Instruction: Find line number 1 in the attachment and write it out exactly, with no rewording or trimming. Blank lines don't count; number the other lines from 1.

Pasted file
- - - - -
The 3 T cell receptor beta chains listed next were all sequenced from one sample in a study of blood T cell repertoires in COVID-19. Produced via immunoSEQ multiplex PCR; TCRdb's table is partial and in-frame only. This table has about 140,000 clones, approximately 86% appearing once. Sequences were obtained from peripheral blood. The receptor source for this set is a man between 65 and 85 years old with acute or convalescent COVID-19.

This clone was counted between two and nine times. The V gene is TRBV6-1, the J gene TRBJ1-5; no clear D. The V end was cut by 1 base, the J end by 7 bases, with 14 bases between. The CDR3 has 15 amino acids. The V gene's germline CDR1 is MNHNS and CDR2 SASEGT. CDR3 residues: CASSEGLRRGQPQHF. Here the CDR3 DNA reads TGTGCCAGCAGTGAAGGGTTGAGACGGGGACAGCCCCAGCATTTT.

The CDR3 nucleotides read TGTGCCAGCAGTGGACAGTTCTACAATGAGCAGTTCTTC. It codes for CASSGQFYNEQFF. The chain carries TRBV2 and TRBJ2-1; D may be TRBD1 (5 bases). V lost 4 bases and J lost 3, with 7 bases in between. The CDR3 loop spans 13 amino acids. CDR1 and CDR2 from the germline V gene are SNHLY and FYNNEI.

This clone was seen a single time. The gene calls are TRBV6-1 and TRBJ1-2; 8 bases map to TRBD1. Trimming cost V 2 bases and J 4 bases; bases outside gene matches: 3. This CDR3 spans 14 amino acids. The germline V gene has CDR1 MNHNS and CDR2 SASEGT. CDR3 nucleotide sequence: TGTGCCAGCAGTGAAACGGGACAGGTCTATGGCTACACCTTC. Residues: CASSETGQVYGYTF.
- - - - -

The 3 T cell receptor beta chains listed next were all sequenced from one sample in a study of blood T cell repertoires in COVID-19. Produced via immunoSEQ multiplex PCR; TCRdb's table is partial and in-frame only. This table has about 140,000 clones, approximately 86% appearing once. Sequences were obtained from peripheral blood. The receptor source for this set is a man between 65 and 85 years old with acute or convalescent COVID-19.